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In Barcelona, 24/7 Tapas

By Robert V. Camuto
Special to The Washington Post
Thursday, October 21, 2004; Page G01

It is absolutely fitting that the entrance to Barcelona's grand food market lies just across La Rambla from the Museu de l'Erotica, Spain's preeminent erotic museum.

La Rambla is Barcelona's carnivalesque pedestrian boulevard lined with fantastically painted mimes creating human statues alongside sellers of exotic birds, reptiles and rodents.

Juan Bayen welcomes customers at Bar Pinotxo. (Robert V. Camuto)

On the east side of La Rambla you have the temple to the flesh. On the west side is Mercat de la Boqueria, a monument to gastronomic sensuality.

I have been to many markets across Europe, but I had never seen food displayed so dramatically as in the stalls of this glass-and-steel-covered century-old market. There were mountains of ripe melons, huge avocados, miniature mangoes, striped eggplant and lipstick-purple pitaya (Vietnamese dragon fruits). Plump green olives formed perspiring heaps; schools of gleaming fish were piled on crushed ice in the market's fish rotunda; Serrano hams hung over refrigerator cases displaying tripe by the square yard next to beef tongues.

"Beauty will be edible," Salvador Dali once said, "or it will not be at all."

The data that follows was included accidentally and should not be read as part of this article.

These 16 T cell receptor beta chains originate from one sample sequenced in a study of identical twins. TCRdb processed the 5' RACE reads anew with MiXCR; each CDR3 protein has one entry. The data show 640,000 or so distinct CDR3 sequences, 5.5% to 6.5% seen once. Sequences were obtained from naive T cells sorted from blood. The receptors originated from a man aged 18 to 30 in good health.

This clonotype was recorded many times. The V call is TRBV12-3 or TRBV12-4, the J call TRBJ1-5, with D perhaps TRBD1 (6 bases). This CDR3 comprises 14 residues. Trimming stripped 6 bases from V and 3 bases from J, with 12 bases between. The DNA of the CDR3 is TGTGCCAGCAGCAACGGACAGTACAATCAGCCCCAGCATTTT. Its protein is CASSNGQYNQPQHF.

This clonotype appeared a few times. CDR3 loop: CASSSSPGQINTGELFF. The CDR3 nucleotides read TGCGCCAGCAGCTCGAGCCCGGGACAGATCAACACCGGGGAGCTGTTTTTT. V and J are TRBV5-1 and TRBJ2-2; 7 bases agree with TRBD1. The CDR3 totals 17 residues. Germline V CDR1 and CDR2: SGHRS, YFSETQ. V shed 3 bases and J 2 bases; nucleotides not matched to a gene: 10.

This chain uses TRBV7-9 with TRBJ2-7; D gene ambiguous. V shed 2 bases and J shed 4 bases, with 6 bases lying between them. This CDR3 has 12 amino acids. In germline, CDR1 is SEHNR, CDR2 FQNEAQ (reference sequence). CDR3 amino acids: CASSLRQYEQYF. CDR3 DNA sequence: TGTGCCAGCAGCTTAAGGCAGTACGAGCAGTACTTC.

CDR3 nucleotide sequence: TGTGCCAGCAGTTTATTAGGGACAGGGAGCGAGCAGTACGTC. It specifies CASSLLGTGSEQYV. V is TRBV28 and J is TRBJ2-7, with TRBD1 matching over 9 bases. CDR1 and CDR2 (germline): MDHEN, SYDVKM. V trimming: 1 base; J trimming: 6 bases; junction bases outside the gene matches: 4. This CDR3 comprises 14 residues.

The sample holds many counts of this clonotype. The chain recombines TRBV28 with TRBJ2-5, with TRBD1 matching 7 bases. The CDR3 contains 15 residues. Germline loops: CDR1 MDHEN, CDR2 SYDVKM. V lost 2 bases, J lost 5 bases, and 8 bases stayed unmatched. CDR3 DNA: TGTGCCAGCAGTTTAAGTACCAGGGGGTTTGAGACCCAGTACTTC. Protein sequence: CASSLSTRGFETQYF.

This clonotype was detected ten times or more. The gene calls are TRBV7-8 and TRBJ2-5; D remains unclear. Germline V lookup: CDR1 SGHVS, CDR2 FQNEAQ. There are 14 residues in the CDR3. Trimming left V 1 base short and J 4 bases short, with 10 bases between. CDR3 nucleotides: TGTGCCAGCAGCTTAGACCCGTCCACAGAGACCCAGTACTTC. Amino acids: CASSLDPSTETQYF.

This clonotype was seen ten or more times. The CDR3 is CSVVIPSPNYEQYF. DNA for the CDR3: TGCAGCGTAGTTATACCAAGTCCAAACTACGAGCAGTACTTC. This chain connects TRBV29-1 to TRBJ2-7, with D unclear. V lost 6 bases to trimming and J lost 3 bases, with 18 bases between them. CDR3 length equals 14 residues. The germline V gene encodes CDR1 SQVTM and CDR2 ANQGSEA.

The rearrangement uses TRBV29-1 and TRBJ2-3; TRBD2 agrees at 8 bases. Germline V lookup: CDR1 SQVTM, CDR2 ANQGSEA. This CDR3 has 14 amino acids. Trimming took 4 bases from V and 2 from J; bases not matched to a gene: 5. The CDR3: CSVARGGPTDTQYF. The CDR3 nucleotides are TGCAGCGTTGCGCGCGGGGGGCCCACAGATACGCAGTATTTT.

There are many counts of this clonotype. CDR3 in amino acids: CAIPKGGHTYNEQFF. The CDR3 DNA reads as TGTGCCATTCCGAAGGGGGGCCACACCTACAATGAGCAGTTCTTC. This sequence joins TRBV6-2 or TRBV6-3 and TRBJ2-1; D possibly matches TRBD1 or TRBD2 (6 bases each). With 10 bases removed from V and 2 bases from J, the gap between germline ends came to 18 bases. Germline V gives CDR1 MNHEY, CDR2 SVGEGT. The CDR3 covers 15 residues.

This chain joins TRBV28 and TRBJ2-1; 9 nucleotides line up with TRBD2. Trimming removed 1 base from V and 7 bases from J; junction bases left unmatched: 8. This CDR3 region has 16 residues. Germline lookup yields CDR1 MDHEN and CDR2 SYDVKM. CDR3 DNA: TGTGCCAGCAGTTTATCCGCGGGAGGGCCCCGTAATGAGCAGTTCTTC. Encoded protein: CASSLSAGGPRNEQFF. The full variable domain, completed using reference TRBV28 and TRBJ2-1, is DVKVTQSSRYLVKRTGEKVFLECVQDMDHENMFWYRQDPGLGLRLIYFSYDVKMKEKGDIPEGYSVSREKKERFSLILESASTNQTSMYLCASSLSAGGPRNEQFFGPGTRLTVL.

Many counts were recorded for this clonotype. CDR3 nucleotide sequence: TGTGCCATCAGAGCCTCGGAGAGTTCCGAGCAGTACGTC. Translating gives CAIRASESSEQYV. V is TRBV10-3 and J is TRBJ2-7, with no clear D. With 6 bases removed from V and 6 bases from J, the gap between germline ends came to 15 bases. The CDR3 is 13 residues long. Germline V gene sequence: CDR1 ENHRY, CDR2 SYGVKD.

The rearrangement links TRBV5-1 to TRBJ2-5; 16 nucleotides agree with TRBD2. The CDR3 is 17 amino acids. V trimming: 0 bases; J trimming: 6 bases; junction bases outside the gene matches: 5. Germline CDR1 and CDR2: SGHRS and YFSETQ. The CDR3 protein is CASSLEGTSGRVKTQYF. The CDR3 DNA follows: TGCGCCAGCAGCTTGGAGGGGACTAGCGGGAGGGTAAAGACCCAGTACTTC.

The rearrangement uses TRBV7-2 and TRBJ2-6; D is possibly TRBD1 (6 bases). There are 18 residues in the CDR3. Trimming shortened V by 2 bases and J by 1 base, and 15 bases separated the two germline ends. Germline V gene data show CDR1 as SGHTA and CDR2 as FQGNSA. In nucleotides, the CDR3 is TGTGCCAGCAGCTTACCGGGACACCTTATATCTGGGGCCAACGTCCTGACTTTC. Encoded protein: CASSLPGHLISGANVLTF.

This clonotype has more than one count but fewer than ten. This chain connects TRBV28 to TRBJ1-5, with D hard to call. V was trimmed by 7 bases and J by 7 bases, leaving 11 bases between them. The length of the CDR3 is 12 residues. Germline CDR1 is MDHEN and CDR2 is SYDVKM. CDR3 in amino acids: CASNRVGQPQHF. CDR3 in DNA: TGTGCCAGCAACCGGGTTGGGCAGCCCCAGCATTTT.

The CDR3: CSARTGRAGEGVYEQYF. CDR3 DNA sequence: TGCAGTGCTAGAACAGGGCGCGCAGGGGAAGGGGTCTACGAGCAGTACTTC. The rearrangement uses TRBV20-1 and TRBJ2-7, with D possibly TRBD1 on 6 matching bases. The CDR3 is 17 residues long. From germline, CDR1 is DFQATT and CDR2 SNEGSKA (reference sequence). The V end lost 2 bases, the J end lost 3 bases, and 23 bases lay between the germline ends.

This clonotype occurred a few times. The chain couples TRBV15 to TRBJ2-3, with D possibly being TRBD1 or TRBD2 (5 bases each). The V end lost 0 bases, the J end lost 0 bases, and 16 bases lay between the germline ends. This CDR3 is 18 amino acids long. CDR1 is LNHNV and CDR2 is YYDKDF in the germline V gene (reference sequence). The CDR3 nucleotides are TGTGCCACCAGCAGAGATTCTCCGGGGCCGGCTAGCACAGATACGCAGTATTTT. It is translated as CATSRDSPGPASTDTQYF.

Dali's native coastal Catalonia, surrounding Barcelona, has for centuries drawn on seemingly incongruous ingredients from around the Mediterranean and the world to produce a cuisine that is not merely beautiful, but, it should be said, almost lewd.

And when it comes to eating, there is nothing as easy, and at the same time rewarding, as tapas -- those appetizer-size servings that beckon customers along the bars of Spain. Whether they are montados (mounds) of ham or stuffed pepper or squid stacked on a small round of bread, or small porcións (portions) of just about anything, you point, you get, you eat and you move on to the next. The origin of tapas is often debated. But it's commonly accepted that tapas were served more than 100 years ago as tidbits of food on a slice of bread -- or paper, or a saucer -- placed on top of a wine glass to keep flies out. Tapas were not traditionally popular in Barcelona, but have caught on in recent decades, where they're interpreted with Catalan flair.

There are few better places to sample tapas -- and typical Catalan food -- than at Bar Pinotxo, taking up two stalls of the Mercat de la Boqueria.

My wife and I arrived after 2 in the afternoon and waited about 15 minutes for vacancies at two of the bar's 14 metal stools.

Bar owner Juan Bayen worked behind the counter in his signature striped vest and matching bow tie, firing off the orders to the busy cooks behind him:

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